HB279

Politics
12:27 am
Tue March 26, 2013

Kentucky Lawmakers Likely to Override Religious Freedom Bill Veto

Greg Stumbo
Credit Kentucky Legislative Commission

The Kentucky House will vote Tuesday whether to override Gov. Steve Beshear's veto of the "religious freedom" bill.

Many House Democrats supported the bill when it first came up for a vote, though the decision to consider the veto was more contentious when taken up in a Democratic caucus meeting Monday. Speaker Greg Stumbo expects the override to go through, but he's not sure how strong the support will be.

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Strange Fruit
10:39 am
Sat March 23, 2013

Strange Fruit: Rob Portman for Marriage Equality; Trevor Hoppe on the Criminalization of HIV

It's been a week full of political news on the LGBTQ front, so we asked WFPL's political editor, Phillip M. Bailey, to join us for our Juicy Fruit segment this week and help us talk through some of the finer points of these issues. Here in Kentucky, we've been watching and waiting to see what Governor Beshear would do with House Bill 279, the so-called 'religious freedom' bill that would let people ignore civil rights laws that go against their religious beliefs. 

On Monday, we learned the city of Covington had joined the chorus of those opposing the bill and urging a veto. Covington Mayor Sherry Carran sent Beshear a letter warning the bill could "do harm and will present a poor image of our state to progressive professionals and companies who understand and appreciate the value of diversity and open-mindedness."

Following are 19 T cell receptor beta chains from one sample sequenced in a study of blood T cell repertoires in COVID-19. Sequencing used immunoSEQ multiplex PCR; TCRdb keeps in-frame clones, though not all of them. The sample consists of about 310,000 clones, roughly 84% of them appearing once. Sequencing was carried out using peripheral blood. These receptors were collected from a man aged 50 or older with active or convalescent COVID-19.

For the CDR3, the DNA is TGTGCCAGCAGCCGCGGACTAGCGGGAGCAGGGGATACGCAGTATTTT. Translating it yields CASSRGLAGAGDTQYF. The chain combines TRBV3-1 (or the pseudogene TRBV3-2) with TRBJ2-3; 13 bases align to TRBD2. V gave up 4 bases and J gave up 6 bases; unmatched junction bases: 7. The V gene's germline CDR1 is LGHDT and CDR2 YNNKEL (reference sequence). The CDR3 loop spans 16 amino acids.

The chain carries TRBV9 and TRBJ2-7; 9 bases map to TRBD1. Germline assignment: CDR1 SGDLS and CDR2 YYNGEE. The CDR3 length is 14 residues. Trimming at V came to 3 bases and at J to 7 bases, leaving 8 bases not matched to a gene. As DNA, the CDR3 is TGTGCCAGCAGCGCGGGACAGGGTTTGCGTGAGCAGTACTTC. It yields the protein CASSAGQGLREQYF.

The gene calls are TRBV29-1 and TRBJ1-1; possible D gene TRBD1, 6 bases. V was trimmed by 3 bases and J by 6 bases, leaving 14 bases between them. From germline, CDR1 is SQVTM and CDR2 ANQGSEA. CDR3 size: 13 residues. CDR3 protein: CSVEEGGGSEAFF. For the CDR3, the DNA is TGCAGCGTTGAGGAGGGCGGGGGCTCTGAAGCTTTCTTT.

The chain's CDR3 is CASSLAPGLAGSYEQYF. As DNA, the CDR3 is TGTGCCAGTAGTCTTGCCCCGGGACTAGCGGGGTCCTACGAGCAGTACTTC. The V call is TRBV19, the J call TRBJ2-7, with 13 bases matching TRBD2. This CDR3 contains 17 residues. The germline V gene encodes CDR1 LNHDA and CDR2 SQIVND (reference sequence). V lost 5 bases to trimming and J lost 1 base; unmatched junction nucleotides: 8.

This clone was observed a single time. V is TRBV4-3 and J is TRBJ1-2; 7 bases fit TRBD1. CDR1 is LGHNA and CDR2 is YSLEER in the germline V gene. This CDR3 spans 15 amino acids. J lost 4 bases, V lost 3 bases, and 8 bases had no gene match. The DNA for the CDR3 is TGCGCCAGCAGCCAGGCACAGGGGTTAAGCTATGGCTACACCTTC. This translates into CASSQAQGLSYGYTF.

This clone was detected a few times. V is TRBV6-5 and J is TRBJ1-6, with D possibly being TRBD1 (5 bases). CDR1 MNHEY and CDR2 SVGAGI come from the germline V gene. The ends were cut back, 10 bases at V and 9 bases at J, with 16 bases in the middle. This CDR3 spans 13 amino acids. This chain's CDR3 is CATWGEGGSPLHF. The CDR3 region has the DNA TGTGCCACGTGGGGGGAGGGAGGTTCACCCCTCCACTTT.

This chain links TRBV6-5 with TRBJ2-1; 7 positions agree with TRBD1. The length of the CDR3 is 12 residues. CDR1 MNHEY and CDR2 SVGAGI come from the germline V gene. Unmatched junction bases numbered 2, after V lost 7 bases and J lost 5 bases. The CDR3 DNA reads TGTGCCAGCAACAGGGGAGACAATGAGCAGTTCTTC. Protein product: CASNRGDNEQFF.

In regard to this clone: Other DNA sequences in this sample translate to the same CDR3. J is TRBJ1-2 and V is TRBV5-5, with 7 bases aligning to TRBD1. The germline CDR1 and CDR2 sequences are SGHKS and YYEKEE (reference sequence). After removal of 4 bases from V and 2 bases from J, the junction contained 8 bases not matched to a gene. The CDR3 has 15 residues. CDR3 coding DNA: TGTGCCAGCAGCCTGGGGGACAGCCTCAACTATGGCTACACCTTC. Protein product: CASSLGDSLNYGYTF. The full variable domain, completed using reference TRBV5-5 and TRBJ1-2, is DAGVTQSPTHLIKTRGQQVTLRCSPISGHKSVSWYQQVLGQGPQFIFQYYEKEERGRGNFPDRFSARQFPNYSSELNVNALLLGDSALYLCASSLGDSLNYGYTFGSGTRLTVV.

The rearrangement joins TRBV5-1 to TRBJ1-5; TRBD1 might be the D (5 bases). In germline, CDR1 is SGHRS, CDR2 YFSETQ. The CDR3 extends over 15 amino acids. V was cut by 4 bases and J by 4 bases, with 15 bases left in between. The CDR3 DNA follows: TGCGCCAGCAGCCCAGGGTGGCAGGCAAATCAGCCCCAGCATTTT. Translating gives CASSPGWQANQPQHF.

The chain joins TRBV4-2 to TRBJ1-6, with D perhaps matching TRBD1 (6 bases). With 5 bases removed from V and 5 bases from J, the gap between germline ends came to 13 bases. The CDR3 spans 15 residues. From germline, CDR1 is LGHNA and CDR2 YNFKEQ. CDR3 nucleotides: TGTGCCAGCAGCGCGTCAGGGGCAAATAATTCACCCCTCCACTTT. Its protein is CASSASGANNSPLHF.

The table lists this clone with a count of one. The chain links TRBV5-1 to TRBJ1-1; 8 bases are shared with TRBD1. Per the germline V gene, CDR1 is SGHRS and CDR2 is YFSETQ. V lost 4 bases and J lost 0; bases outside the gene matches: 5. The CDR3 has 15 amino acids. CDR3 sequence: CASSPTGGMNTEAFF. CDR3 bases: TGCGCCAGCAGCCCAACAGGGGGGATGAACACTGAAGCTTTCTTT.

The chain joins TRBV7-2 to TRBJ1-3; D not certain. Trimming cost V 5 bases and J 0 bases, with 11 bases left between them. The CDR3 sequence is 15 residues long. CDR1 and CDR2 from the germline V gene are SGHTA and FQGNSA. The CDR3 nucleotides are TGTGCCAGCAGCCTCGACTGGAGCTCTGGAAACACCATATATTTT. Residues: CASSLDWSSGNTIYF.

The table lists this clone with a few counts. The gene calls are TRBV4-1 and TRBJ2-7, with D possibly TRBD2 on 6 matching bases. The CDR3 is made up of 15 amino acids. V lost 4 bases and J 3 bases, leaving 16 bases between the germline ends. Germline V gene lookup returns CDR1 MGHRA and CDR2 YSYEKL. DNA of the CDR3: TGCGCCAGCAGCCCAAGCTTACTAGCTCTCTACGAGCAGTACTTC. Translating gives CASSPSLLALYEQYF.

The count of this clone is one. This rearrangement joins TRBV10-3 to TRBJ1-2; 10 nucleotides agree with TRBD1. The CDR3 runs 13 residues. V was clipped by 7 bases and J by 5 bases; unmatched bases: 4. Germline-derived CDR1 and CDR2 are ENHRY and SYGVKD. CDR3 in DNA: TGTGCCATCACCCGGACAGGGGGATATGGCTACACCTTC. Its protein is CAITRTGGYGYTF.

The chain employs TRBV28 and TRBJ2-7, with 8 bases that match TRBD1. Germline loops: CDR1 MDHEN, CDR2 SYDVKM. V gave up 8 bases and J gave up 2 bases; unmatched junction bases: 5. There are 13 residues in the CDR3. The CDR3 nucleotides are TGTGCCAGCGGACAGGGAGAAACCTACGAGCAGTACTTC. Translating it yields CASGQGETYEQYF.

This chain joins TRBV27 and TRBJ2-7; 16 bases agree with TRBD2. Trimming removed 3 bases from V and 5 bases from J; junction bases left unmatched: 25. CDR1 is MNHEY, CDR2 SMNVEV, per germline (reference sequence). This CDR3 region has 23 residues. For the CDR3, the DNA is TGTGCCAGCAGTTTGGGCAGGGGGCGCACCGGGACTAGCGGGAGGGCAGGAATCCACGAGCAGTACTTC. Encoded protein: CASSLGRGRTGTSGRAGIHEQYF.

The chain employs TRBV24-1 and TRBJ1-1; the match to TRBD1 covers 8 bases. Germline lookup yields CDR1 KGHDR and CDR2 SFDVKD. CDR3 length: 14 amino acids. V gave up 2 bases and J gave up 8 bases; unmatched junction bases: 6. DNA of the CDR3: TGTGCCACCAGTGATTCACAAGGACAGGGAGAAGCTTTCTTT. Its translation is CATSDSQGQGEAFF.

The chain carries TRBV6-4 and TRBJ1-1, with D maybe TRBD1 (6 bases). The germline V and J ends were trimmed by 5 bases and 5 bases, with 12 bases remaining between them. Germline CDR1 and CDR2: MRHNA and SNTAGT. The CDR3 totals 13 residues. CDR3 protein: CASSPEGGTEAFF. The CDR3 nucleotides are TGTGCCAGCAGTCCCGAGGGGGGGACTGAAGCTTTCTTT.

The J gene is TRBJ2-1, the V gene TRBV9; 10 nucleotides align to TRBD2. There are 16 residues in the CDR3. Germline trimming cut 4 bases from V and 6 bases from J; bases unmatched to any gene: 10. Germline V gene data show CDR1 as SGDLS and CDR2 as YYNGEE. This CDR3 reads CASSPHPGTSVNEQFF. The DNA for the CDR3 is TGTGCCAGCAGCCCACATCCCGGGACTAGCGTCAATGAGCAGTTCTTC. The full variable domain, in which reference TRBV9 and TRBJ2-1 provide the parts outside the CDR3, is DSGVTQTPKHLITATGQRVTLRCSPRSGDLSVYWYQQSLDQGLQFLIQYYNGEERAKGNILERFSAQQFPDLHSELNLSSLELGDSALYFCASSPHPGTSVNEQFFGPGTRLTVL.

Naturally, opponents of the bill in Louisville then collectively turned their heads and raised an eyebrow at our own Mayor Greg Fischer, and on Tuesday he sent a letter of his own to the capitol, saying the law was unnecessary. "We don’t need this proposed law, full of ambiguity and question, to prove our religious freedom and protect our citizens from some perceived threat. We have plenty of laws and a Constitution adopted by our citizens that provide us ample protections—no matter our faith, our profession, or our other rights and traits as human beings."

Indeed, on Friday, Governor Beshear did veto the bill, and now it comes down to whether the General Assembly will override the gubernatorial veto—which it appears to have enough votes to do.

In national news, Senator Rob Portman became the first GOP senator to publicly support marriage equality for LGBTQ folks. He revealed this week that he changed his mind on the issue because his son is gay. Hillary Clinton also released a video statement this week voicing her unequivocal support of same gender marriage, saying "Gay rights are human rights, and human rights are gay rights."

But Phillip, who covers politics full time, didn't have the same warm fuzzy feelings as many did over these announcements. He pointed out that Senator Portman has known his son is gay for two years, and that Clinton is widely rumored to be planning a run for president in 2016. So the cynical observer could see these moves as exactly that: PR maneuvers, carefully timed for maximum political advantage.

Jaison, so often the voice of activism and idealism on our show, preferred the less cynical explanation. "Are there any politicians who do the right thing just for the sake of doing it?" We'll let you listen for the discussion that followed.